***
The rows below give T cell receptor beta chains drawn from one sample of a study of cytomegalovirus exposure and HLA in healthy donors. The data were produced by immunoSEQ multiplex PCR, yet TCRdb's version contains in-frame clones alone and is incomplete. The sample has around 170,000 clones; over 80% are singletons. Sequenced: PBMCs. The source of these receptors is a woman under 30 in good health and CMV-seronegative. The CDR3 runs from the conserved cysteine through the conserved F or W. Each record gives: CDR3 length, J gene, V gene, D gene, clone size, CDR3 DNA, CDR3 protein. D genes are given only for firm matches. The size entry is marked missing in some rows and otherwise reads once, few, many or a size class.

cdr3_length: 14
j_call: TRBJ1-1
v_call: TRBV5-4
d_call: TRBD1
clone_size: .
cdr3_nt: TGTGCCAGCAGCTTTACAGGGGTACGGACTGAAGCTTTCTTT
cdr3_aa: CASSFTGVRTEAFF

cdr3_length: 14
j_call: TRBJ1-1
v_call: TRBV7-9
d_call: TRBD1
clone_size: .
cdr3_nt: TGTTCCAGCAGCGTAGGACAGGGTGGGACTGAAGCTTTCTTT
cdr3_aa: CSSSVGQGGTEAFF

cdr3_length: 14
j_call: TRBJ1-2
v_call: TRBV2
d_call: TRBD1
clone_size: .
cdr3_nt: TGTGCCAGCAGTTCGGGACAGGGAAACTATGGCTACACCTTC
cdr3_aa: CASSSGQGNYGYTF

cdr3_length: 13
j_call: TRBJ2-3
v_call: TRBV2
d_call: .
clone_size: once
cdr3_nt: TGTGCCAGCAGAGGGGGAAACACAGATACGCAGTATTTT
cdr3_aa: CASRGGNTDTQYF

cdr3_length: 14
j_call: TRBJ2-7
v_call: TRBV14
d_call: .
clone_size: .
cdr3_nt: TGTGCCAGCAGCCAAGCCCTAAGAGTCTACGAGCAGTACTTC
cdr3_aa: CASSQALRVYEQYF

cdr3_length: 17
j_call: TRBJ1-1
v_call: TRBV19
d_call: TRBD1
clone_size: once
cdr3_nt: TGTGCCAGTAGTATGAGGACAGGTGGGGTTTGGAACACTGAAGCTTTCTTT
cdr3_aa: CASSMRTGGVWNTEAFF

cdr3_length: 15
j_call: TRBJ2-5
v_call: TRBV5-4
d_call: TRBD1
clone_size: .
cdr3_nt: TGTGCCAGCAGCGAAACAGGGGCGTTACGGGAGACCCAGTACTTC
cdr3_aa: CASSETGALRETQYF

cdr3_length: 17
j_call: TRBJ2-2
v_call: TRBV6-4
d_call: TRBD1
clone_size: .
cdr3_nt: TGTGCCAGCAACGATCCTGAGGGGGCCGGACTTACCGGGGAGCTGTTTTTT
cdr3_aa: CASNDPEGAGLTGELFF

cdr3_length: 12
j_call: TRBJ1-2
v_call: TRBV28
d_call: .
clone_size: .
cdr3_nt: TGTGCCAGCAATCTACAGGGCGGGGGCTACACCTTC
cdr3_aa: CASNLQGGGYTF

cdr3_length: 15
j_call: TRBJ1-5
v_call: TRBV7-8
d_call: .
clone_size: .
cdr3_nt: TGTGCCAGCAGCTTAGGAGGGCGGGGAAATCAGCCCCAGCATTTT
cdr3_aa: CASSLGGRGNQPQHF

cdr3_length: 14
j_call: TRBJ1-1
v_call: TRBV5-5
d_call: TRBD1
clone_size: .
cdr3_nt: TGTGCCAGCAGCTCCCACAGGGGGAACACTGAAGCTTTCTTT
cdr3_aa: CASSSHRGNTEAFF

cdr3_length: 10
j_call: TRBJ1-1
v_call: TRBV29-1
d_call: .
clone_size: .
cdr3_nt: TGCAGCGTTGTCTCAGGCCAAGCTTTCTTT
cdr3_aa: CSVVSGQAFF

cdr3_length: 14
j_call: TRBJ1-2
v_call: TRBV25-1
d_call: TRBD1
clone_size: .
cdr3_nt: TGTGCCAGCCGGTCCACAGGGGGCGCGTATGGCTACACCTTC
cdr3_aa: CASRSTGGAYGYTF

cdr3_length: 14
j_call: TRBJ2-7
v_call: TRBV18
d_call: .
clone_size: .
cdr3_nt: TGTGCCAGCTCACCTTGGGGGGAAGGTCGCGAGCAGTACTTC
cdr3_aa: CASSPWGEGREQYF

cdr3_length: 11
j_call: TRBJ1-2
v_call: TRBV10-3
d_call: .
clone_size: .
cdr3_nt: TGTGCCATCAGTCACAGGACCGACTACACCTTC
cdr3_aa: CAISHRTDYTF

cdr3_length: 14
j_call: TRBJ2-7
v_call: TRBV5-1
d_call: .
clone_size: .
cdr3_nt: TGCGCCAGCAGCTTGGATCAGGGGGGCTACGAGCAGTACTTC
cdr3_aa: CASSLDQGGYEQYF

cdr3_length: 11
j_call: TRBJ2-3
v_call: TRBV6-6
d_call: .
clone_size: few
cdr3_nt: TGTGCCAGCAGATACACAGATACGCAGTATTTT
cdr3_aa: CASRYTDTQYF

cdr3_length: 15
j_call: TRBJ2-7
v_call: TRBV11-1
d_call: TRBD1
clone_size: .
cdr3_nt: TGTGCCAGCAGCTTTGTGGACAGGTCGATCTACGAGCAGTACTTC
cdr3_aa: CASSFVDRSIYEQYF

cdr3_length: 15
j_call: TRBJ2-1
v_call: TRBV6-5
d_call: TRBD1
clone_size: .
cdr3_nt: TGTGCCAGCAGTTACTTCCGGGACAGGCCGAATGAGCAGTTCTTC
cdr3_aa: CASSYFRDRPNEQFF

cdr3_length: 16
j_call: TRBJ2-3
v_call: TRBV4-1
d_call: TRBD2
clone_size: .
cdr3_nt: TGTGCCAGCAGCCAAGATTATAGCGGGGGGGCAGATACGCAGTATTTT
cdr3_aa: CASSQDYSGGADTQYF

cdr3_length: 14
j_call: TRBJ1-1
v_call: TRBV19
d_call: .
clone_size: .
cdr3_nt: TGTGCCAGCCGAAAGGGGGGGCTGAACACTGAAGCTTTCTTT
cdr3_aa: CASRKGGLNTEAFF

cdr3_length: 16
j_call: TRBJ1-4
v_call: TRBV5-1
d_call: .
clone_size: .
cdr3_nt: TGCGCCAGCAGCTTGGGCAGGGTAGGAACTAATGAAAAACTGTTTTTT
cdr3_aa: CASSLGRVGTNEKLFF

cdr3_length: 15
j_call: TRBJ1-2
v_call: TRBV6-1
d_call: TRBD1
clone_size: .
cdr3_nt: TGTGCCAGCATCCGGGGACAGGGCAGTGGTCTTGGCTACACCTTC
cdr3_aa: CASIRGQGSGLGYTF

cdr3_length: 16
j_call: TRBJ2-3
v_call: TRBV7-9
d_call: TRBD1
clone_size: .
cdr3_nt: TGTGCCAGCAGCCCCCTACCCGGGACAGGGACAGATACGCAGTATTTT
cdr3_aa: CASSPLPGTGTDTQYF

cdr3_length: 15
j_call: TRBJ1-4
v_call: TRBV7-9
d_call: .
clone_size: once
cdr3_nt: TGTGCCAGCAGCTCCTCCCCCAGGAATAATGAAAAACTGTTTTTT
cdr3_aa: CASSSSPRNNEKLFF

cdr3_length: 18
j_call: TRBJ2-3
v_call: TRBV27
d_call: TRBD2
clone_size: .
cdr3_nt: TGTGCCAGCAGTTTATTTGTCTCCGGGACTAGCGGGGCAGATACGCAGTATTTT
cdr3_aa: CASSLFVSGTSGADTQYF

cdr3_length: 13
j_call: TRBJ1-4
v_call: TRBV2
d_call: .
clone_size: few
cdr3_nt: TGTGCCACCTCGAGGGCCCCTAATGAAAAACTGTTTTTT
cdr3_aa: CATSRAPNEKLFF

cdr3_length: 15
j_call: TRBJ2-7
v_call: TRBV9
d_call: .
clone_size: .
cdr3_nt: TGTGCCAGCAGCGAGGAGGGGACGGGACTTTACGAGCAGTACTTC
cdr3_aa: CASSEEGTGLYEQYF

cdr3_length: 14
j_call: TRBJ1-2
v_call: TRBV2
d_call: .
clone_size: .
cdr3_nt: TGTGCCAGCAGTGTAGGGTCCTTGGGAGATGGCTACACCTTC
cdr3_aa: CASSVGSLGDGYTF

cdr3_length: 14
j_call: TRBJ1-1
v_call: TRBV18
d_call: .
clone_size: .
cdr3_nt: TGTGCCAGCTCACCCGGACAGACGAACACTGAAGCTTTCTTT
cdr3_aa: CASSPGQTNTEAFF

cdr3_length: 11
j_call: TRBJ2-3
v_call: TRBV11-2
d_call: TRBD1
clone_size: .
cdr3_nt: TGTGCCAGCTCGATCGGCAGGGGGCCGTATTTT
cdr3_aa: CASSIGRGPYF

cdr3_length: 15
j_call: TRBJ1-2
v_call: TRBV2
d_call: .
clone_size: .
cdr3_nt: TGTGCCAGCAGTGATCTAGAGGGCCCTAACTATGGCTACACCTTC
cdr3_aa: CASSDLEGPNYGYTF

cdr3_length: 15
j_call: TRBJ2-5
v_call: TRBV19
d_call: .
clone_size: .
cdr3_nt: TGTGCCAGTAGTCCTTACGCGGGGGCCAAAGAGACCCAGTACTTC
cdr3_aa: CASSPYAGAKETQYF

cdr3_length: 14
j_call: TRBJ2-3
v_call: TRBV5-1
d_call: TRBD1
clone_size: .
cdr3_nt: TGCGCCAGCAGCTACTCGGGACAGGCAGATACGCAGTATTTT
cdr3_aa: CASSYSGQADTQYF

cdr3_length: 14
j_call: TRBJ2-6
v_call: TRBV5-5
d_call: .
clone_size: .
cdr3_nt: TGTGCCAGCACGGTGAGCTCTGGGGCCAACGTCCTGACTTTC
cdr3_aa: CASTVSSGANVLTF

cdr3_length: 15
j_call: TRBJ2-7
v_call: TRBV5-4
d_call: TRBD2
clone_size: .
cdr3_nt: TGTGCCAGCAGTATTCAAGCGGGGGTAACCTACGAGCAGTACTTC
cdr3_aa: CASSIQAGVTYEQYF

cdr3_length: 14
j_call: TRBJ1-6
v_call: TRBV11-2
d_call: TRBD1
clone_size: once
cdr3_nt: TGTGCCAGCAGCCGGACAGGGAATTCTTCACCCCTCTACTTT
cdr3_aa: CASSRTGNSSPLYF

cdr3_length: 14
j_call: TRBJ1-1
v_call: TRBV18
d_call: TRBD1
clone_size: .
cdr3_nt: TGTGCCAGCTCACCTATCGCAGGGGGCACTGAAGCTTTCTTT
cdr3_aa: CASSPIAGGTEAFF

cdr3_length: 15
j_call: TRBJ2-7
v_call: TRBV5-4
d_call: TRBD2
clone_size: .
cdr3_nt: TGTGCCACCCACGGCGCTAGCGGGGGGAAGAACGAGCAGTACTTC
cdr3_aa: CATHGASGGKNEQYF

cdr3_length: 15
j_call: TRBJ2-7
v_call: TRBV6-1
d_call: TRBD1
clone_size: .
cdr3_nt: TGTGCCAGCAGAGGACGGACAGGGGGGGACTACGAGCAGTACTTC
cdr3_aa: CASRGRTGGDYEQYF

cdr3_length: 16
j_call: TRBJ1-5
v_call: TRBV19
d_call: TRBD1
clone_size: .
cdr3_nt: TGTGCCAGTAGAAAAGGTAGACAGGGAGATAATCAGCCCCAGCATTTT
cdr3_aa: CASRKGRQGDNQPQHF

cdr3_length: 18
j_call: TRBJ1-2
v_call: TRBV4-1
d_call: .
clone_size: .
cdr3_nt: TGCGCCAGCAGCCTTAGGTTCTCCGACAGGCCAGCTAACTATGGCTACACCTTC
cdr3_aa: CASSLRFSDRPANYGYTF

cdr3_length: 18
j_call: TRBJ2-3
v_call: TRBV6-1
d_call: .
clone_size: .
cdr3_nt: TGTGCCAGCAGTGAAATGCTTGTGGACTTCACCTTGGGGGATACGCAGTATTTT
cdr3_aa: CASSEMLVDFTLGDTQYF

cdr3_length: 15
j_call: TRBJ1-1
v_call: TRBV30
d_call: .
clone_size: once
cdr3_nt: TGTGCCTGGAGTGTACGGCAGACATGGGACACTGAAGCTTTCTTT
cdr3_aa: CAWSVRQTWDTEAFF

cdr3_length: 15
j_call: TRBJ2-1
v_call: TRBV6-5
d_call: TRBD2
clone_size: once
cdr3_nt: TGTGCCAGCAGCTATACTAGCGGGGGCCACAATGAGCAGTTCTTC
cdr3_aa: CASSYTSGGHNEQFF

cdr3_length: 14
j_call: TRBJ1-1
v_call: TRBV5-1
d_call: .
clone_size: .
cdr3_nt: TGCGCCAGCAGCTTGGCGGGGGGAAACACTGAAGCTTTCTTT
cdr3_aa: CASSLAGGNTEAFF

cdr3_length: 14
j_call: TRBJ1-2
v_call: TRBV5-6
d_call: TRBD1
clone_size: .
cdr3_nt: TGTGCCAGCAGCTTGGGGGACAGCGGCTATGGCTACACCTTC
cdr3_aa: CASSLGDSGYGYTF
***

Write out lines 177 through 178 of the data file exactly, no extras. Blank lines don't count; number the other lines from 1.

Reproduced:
cdr3_length: 18
j_call: TRBJ2-3